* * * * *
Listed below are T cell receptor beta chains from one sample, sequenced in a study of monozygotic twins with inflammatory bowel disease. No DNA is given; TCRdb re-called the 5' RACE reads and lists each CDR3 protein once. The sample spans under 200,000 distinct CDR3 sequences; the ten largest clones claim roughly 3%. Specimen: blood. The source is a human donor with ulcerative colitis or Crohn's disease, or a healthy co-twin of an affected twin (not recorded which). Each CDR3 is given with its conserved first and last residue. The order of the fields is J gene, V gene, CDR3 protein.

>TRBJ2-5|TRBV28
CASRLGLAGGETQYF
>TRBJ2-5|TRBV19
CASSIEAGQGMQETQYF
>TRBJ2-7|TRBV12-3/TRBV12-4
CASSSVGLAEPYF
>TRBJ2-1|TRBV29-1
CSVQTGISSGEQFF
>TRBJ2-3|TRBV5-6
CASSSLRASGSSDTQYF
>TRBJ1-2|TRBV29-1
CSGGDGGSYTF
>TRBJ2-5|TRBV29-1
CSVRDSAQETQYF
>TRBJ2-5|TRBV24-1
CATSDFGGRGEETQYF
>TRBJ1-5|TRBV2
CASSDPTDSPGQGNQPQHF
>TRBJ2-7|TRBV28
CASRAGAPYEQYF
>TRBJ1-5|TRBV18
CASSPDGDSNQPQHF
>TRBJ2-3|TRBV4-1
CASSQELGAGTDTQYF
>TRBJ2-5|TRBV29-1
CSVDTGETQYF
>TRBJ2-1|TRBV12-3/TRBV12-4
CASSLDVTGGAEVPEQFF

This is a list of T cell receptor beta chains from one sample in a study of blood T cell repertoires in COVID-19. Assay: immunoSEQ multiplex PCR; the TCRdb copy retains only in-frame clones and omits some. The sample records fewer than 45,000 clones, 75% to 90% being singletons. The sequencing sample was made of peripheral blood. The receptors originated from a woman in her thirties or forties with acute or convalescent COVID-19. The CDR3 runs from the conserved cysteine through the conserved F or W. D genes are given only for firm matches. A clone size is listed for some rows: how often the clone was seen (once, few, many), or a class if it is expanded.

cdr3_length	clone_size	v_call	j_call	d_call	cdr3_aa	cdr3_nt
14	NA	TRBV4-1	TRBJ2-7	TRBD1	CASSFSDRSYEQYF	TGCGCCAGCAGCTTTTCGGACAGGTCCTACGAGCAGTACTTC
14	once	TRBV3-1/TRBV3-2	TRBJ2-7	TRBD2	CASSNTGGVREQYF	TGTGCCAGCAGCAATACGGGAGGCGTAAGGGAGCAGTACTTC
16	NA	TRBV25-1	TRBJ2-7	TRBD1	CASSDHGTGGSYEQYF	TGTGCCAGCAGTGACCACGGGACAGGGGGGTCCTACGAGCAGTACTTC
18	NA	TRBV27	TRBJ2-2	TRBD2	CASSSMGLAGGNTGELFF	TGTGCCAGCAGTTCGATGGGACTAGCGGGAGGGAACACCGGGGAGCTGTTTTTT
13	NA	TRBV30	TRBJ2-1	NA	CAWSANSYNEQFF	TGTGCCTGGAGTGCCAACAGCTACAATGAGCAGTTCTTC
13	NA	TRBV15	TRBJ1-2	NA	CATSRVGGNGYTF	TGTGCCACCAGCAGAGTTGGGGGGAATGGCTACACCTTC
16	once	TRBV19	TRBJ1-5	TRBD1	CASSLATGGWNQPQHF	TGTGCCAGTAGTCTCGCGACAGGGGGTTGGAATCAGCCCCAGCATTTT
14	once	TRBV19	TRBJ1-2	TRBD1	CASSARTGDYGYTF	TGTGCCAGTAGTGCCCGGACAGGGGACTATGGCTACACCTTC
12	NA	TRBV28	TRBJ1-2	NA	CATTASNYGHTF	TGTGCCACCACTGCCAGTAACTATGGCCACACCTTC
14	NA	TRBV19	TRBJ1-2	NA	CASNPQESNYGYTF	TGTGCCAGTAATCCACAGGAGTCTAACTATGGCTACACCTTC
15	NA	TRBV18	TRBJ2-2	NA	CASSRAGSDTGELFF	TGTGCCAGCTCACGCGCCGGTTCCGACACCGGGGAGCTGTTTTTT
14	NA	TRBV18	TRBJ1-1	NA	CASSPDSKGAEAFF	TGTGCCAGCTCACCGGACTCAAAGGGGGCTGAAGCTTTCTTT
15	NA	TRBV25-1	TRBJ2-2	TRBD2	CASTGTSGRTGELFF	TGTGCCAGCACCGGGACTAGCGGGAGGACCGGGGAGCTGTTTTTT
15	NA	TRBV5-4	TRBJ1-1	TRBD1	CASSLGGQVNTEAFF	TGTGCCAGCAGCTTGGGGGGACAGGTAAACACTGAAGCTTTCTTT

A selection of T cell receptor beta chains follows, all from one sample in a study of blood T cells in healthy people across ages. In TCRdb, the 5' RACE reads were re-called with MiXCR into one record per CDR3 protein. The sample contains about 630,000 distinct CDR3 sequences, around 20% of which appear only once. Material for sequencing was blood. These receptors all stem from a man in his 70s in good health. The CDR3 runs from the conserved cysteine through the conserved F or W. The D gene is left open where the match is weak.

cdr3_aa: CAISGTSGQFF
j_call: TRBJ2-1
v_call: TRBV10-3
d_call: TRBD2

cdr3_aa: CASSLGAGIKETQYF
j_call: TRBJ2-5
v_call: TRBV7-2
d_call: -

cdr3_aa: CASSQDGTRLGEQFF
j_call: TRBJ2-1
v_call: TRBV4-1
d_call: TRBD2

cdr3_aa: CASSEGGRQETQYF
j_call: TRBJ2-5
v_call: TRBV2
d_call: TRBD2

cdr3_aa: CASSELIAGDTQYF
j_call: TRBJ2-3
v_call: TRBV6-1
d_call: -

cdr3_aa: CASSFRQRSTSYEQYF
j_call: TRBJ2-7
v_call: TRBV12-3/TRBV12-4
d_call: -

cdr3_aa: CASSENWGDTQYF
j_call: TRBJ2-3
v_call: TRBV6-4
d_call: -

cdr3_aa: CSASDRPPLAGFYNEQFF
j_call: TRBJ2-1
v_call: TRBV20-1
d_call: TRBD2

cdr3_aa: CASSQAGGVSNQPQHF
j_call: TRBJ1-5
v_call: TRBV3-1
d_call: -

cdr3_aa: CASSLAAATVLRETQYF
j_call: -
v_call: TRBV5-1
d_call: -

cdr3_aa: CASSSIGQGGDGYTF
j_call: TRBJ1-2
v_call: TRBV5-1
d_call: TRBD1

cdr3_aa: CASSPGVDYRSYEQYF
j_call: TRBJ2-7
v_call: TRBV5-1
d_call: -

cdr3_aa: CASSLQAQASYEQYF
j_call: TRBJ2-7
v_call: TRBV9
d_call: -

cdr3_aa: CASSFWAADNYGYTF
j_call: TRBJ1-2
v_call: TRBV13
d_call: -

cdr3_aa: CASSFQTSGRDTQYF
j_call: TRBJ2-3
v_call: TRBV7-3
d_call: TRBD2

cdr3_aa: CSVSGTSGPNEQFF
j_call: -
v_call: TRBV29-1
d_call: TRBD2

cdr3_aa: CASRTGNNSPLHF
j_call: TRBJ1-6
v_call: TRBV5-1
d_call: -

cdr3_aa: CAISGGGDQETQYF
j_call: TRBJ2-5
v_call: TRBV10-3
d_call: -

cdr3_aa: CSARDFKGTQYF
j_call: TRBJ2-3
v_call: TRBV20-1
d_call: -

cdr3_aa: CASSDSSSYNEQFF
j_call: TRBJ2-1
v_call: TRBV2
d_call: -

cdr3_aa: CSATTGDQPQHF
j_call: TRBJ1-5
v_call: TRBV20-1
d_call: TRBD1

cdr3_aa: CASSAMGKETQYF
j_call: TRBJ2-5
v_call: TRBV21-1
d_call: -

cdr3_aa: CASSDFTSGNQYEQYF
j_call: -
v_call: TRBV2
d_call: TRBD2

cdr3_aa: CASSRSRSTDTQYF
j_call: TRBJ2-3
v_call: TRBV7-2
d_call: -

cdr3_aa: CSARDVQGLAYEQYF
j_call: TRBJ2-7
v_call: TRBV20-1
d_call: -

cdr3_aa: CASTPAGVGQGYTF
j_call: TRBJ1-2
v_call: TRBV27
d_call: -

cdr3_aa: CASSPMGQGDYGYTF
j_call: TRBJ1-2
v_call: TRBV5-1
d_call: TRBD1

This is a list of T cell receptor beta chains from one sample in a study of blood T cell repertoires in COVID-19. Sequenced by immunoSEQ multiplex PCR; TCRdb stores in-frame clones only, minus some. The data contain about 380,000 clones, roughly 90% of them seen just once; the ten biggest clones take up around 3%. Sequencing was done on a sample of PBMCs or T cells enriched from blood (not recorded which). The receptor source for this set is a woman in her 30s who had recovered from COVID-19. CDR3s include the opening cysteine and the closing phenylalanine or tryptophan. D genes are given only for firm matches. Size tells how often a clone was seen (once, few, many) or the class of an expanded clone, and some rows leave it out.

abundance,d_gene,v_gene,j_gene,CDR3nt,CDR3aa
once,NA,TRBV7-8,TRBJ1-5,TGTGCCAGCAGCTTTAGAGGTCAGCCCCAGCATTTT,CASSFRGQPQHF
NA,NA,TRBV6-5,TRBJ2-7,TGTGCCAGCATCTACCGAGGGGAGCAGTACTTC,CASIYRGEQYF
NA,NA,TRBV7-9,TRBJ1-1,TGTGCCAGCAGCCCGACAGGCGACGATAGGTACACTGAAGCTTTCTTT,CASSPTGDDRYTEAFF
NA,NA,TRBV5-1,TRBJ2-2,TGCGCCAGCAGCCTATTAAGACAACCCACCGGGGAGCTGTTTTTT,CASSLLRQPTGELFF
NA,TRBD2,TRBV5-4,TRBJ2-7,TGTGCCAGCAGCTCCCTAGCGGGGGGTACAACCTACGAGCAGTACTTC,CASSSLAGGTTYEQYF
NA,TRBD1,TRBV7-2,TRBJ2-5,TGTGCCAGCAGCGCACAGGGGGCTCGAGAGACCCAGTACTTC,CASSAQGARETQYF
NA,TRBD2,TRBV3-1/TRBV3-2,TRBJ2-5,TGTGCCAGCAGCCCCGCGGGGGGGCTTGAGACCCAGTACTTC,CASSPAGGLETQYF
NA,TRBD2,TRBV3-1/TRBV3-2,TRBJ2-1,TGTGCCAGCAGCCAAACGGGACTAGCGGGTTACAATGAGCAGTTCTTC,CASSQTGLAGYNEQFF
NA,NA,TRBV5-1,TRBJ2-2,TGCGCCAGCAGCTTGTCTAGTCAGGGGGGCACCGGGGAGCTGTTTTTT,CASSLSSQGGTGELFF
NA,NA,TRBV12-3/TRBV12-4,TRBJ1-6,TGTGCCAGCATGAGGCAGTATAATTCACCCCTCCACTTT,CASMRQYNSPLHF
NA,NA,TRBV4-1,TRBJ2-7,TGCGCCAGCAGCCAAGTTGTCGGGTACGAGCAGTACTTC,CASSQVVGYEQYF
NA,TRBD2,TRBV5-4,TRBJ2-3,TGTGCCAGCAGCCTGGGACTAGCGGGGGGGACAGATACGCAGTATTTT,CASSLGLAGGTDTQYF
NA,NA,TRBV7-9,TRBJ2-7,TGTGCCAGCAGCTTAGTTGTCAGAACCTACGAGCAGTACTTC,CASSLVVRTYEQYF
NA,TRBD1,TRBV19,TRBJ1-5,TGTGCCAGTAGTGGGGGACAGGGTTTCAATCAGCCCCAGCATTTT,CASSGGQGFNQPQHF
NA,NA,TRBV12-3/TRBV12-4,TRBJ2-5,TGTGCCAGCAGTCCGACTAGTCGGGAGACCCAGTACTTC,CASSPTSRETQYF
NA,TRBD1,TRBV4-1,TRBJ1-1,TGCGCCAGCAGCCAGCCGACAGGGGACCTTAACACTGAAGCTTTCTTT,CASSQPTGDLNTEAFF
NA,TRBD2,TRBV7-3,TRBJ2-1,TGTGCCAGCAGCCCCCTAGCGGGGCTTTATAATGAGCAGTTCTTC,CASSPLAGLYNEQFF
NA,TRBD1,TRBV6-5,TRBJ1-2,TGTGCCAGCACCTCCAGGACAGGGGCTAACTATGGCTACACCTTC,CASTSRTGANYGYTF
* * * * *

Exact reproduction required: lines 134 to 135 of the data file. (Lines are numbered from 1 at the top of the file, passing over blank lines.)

d_call: -

cdr3_aa: CASSDFTSGNQYEQYF